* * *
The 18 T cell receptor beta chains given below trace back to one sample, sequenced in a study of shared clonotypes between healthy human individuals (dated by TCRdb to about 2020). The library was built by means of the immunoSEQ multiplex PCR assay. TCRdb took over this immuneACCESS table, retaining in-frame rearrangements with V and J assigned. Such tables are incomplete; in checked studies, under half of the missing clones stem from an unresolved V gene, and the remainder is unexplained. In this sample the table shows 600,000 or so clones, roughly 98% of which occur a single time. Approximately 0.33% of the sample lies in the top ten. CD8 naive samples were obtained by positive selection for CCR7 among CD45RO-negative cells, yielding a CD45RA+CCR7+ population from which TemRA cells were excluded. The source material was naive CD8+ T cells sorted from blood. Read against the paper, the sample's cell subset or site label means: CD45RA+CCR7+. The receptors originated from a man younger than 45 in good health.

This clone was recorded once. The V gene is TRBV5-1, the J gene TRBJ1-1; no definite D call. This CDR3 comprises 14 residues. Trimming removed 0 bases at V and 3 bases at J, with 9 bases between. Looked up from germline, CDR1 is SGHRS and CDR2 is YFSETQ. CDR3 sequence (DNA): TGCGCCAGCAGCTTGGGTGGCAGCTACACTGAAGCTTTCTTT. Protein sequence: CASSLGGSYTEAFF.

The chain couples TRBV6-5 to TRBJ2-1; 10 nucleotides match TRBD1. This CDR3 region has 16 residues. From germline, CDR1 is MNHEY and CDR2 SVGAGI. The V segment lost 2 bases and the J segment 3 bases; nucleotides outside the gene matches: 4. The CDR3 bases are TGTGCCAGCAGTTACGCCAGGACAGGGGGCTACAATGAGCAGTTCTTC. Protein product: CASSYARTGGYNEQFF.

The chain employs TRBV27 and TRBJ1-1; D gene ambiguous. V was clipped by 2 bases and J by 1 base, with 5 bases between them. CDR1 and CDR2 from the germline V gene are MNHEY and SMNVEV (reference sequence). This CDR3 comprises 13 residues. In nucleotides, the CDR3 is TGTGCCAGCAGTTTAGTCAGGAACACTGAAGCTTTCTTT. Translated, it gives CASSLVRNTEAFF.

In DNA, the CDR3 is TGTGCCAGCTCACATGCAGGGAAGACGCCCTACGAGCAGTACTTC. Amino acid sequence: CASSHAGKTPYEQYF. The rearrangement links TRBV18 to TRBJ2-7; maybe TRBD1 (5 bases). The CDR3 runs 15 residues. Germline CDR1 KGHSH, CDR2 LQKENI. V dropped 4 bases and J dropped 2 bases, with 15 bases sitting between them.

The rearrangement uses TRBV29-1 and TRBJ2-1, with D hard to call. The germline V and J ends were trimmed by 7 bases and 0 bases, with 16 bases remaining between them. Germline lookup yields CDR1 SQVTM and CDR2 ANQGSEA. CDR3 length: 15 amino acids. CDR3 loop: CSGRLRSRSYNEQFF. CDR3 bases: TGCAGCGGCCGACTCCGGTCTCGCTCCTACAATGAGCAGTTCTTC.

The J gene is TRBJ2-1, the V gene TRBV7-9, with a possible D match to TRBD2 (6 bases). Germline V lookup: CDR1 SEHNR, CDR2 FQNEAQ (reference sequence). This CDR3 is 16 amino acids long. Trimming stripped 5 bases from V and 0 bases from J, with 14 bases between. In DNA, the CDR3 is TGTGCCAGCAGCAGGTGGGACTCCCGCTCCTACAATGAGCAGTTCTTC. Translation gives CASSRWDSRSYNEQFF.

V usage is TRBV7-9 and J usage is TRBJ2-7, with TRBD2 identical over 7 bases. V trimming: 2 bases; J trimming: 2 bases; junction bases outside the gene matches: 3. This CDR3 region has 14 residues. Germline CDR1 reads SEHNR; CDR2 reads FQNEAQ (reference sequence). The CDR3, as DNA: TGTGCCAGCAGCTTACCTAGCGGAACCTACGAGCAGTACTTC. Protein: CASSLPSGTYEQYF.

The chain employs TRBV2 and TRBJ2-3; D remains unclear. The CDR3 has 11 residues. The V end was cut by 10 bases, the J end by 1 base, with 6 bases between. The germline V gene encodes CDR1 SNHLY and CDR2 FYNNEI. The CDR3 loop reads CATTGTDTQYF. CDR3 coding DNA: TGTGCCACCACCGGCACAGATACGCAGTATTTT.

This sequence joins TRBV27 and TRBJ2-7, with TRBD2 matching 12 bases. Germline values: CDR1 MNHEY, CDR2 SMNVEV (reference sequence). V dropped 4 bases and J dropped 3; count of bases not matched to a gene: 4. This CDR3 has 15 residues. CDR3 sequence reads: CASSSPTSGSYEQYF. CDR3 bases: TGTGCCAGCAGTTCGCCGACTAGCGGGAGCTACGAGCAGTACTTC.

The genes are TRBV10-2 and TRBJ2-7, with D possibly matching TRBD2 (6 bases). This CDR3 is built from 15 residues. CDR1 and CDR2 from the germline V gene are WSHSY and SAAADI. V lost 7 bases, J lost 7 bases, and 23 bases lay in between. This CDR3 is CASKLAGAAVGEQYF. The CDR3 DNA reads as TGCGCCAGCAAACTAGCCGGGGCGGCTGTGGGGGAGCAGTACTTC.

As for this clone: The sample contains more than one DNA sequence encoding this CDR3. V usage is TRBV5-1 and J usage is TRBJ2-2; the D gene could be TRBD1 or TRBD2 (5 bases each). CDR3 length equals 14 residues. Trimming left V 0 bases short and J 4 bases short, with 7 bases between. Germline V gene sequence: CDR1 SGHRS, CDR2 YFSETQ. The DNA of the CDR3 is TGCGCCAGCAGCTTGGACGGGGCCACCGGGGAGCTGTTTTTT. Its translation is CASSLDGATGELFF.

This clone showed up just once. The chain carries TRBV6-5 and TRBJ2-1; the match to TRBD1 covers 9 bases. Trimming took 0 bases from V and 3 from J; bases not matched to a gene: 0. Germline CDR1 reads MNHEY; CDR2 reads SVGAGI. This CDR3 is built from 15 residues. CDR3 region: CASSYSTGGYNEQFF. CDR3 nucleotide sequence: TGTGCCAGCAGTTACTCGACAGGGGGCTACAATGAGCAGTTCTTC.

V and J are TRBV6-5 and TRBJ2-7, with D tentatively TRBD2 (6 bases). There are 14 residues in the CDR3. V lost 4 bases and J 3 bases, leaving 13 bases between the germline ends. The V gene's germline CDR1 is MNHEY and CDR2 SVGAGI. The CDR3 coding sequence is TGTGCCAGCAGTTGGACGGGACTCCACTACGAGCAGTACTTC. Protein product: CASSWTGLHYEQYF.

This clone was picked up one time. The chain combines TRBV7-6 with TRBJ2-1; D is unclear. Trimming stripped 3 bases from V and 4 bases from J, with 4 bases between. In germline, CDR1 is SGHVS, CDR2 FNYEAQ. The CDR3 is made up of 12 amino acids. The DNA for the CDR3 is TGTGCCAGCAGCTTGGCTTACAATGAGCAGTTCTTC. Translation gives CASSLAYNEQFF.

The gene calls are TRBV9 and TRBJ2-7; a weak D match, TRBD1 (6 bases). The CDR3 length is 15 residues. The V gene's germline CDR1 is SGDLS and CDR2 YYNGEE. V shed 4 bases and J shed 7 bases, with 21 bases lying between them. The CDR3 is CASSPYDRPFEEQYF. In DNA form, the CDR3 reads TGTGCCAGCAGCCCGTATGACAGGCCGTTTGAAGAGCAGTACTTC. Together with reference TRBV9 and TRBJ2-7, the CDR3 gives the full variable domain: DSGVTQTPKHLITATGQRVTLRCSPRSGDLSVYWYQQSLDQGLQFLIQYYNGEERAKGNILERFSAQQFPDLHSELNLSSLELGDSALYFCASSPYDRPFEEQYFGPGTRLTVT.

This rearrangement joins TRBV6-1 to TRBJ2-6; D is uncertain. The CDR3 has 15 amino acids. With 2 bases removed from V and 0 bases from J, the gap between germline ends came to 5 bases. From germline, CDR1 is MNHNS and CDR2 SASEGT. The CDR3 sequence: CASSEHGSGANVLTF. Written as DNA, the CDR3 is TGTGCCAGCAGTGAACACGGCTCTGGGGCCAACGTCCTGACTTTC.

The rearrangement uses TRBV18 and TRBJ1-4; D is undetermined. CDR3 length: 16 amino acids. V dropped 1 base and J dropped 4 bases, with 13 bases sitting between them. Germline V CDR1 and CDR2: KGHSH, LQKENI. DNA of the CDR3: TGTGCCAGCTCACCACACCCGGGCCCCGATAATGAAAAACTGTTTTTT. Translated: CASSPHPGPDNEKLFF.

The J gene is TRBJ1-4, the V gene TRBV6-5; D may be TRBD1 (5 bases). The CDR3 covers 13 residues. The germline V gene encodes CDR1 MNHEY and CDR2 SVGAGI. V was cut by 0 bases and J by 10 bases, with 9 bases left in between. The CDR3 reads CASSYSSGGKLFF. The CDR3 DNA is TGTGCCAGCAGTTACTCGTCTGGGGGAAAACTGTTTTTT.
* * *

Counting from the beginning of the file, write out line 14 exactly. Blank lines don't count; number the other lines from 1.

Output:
V and J are TRBV6-5 and TRBJ2-7, with D tentatively TRBD2 (6 bases). There are 14 residues in the CDR3. V lost 4 bases and J 3 bases, leaving 13 bases between the germline ends. The V gene's germline CDR1 is MNHEY and CDR2 SVGAGI. The CDR3 coding sequence is TGTGCCAGCAGTTGGACGGGACTCCACTACGAGCAGTACTTC. Protein product: CASSWTGLHYEQYF.